- Analyze: by now, you should have a list of potential keywords. Analyze them to determine which ones are ideal to help you achieve your objectives. Refer back to the three principles we have discussed above when evaluating potential keywords.
- Choose your target keywords: based o your analysis results, choose and prioritize the target keywords you deem the best fit for your website.
Some additional tips for performing keyword research:
- Consider long-tail keywords. Long-tail keywords use more words/phrases and are more specific than generic/short-tail keywords. They tend to have less competition and may help you in targeting very specific (and potentially qualified) audiences.
- Consider search intent. Some keywords are more likely to be beneficial and may lead to conversions than others. Consider the user’s intent behind each keyword and your SEO objective. If your objective is to drive more sales, for example, target keywords with commercial or transactional intent like “buy ___ online.”
- Monitor and adjust. After you’ve implemented the results of your keyword research, continue monitoring your keyword performance. Don’t be afraid to adjust your strategy and add/remove more keywords from your list. Also, keep in mind that the search landscape is constantly evolving, so it’s important to keep your keywords up-to-date according to the latest trends and developments.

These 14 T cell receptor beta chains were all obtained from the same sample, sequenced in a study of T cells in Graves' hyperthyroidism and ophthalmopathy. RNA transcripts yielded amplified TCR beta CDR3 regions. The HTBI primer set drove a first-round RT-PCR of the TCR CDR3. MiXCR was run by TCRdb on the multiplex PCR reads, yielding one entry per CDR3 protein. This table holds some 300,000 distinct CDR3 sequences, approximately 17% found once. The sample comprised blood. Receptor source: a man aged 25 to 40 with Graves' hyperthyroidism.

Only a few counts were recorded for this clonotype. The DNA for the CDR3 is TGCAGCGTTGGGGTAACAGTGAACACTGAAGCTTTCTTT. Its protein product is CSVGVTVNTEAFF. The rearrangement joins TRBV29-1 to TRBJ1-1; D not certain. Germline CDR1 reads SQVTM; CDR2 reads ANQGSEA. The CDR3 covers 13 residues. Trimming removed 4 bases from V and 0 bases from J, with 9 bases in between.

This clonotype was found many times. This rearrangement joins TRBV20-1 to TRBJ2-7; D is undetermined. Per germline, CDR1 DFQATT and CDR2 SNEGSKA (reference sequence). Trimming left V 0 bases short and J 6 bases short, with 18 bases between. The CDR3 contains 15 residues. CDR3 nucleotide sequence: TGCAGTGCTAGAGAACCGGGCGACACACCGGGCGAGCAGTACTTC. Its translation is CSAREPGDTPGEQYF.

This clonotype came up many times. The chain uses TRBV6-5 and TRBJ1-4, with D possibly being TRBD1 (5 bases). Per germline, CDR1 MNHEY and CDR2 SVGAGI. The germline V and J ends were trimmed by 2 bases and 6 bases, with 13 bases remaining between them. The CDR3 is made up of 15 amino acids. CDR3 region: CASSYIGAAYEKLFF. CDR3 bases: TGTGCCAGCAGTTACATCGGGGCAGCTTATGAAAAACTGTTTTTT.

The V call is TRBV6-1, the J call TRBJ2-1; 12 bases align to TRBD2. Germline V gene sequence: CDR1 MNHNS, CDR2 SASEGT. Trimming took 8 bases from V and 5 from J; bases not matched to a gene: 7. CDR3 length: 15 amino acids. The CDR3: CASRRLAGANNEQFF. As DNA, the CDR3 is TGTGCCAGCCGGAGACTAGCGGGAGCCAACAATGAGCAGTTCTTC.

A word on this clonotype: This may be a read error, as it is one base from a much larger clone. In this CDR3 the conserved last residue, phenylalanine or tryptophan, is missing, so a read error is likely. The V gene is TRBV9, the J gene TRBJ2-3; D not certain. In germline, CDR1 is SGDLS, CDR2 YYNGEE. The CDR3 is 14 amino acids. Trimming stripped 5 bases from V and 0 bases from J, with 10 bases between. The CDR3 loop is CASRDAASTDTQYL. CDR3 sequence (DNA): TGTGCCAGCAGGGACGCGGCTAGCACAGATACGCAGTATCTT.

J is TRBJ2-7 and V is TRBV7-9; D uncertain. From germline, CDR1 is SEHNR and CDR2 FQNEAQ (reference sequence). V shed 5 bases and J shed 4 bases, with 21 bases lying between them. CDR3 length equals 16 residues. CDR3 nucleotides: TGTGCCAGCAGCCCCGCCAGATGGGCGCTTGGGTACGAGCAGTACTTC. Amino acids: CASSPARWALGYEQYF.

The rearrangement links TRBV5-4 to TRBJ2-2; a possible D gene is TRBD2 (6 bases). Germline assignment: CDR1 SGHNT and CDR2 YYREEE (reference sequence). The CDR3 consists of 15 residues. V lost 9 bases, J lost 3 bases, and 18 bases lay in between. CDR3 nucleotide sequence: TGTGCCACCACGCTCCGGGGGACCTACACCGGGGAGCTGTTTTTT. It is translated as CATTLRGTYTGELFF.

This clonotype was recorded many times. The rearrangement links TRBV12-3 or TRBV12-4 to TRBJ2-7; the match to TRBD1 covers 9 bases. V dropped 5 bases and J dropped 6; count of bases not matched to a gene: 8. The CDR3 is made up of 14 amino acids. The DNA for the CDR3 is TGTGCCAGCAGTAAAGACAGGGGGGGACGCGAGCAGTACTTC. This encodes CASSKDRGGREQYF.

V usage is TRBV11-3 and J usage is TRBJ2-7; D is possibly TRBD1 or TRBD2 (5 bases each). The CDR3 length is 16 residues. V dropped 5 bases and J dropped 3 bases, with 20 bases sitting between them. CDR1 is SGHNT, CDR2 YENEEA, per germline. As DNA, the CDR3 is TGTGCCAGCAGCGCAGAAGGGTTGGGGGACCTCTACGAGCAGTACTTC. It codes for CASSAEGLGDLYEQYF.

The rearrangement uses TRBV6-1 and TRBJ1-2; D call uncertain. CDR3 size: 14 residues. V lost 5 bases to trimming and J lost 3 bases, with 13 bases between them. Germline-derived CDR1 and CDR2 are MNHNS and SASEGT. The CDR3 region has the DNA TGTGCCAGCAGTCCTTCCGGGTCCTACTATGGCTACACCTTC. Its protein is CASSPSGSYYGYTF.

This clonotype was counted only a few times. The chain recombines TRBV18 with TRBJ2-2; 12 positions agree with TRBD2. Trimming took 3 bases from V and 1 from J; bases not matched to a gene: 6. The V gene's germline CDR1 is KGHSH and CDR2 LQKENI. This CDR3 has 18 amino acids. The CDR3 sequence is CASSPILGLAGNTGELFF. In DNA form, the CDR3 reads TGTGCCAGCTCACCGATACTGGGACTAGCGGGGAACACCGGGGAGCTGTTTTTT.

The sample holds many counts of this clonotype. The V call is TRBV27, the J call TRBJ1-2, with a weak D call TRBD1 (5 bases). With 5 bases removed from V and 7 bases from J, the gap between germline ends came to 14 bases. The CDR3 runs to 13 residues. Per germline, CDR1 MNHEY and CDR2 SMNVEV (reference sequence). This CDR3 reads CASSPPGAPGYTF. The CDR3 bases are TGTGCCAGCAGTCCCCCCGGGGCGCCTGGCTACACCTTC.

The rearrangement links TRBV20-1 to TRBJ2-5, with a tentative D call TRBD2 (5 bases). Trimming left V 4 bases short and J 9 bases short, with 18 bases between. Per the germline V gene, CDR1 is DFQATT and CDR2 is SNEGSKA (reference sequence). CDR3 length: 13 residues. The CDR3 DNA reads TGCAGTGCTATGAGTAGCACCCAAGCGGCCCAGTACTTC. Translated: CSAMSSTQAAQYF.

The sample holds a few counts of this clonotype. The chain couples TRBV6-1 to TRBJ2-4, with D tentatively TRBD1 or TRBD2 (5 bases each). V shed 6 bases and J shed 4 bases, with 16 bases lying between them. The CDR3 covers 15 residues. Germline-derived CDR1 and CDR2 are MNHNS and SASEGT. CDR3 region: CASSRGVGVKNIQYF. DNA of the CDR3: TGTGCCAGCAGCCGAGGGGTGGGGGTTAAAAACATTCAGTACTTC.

Step 4: Content creation and on-page content optimization
Once you’ve got your keywords, the next step is to develop and publish high-quality content targeting the keywords you’ve identified.
How good and relevant your content is will literally make or break your SEO efforts. Google wants to provide its users with the most relevant, helpful, and informative content, so if your content is good, it’s more likely for your website to rank higher in the SERPs.
When creating content for SEO, here are some things to keep in mind:
- Focus on providing value. Do not focus on simply using keywords in your content, but instead, make sure your content is well-written, informative, and provides value to your target audience. Write for your audience, not for the search engines.
- Include your keywords naturally. It’s still important to use your target keywords throughout your content but use them naturally, sparingly, and strategically.
- Use images and videos. Images/photos, infographics, and videos can help break up blocks of text and make your content more engaging. Using images and videos may also send a signal to the search engines that your website is visually appealing, which may help improve your SEO.
- Keep it fresh: Google’s ranking algorithms will prioritize first and up-to-date content. Regularly publish new content, and update existing content regularly (i.e., adding new information, using newer images, etc.)